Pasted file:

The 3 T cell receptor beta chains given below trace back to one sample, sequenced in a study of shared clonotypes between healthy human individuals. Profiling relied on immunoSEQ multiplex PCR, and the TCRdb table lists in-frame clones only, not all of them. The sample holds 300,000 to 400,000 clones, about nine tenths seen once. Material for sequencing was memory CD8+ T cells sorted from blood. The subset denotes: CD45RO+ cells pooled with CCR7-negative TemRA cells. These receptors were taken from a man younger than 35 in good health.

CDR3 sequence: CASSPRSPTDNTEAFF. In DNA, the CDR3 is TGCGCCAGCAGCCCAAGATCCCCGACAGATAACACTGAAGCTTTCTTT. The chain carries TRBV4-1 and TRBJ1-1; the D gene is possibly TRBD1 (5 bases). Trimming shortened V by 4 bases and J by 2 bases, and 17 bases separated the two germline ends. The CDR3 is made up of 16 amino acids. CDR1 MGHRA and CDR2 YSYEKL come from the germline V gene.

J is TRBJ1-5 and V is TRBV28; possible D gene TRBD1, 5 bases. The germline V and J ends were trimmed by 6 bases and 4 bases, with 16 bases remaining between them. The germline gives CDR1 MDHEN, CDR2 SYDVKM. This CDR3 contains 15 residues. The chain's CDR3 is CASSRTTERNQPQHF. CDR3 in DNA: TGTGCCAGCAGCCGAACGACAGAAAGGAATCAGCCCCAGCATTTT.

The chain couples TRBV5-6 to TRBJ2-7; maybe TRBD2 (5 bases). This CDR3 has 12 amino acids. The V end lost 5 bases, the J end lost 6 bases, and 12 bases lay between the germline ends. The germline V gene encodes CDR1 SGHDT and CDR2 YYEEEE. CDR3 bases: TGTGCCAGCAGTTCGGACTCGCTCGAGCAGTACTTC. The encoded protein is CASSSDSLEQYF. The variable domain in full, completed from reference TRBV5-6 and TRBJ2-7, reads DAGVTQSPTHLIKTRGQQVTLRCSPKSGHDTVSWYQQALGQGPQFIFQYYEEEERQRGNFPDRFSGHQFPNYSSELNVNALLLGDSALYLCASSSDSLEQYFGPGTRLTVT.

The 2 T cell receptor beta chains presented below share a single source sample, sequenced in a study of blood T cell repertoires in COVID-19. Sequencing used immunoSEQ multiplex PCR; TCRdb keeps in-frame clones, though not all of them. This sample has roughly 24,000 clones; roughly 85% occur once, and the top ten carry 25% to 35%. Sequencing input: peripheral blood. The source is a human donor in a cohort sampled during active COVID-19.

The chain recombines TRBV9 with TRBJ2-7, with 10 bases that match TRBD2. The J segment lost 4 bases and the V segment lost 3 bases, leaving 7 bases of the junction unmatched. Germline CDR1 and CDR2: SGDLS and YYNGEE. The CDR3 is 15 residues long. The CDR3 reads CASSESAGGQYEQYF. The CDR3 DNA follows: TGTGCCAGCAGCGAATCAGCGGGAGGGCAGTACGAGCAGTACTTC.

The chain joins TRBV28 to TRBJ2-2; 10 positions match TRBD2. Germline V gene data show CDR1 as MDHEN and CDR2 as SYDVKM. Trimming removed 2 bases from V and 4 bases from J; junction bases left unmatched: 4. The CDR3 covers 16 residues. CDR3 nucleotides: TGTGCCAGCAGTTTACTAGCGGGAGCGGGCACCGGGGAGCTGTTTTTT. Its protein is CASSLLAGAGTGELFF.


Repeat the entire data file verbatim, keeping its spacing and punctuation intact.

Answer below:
The 3 T cell receptor beta chains given below trace back to one sample, sequenced in a study of shared clonotypes between healthy human individuals. Profiling relied on immunoSEQ multiplex PCR, and the TCRdb table lists in-frame clones only, not all of them. The sample holds 300,000 to 400,000 clones, about nine tenths seen once. Material for sequencing was memory CD8+ T cells sorted from blood. The subset denotes: CD45RO+ cells pooled with CCR7-negative TemRA cells. These receptors were taken from a man younger than 35 in good health.

CDR3 sequence: CASSPRSPTDNTEAFF. In DNA, the CDR3 is TGCGCCAGCAGCCCAAGATCCCCGACAGATAACACTGAAGCTTTCTTT. The chain carries TRBV4-1 and TRBJ1-1; the D gene is possibly TRBD1 (5 bases). Trimming shortened V by 4 bases and J by 2 bases, and 17 bases separated the two germline ends. The CDR3 is made up of 16 amino acids. CDR1 MGHRA and CDR2 YSYEKL come from the germline V gene.

J is TRBJ1-5 and V is TRBV28; possible D gene TRBD1, 5 bases. The germline V and J ends were trimmed by 6 bases and 4 bases, with 16 bases remaining between them. The germline gives CDR1 MDHEN, CDR2 SYDVKM. This CDR3 contains 15 residues. The chain's CDR3 is CASSRTTERNQPQHF. CDR3 in DNA: TGTGCCAGCAGCCGAACGACAGAAAGGAATCAGCCCCAGCATTTT.

The chain couples TRBV5-6 to TRBJ2-7; maybe TRBD2 (5 bases). This CDR3 has 12 amino acids. The V end lost 5 bases, the J end lost 6 bases, and 12 bases lay between the germline ends. The germline V gene encodes CDR1 SGHDT and CDR2 YYEEEE. CDR3 bases: TGTGCCAGCAGTTCGGACTCGCTCGAGCAGTACTTC. The encoded protein is CASSSDSLEQYF. The variable domain in full, completed from reference TRBV5-6 and TRBJ2-7, reads DAGVTQSPTHLIKTRGQQVTLRCSPKSGHDTVSWYQQALGQGPQFIFQYYEEEERQRGNFPDRFSGHQFPNYSSELNVNALLLGDSALYLCASSSDSLEQYFGPGTRLTVT.

The 2 T cell receptor beta chains presented below share a single source sample, sequenced in a study of blood T cell repertoires in COVID-19. Sequencing used immunoSEQ multiplex PCR; TCRdb keeps in-frame clones, though not all of them. This sample has roughly 24,000 clones; roughly 85% occur once, and the top ten carry 25% to 35%. Sequencing input: peripheral blood. The source is a human donor in a cohort sampled during active COVID-19.

The chain recombines TRBV9 with TRBJ2-7, with 10 bases that match TRBD2. The J segment lost 4 bases and the V segment lost 3 bases, leaving 7 bases of the junction unmatched. Germline CDR1 and CDR2: SGDLS and YYNGEE. The CDR3 is 15 residues long. The CDR3 reads CASSESAGGQYEQYF. The CDR3 DNA follows: TGTGCCAGCAGCGAATCAGCGGGAGGGCAGTACGAGCAGTACTTC.

The chain joins TRBV28 to TRBJ2-2; 10 positions match TRBD2. Germline V gene data show CDR1 as MDHEN and CDR2 as SYDVKM. Trimming removed 2 bases from V and 4 bases from J; junction bases left unmatched: 4. The CDR3 covers 16 residues. CDR3 nucleotides: TGTGCCAGCAGTTTACTAGCGGGAGCGGGCACCGGGGAGCTGTTTTTT. Its protein is CASSLLAGAGTGELFF.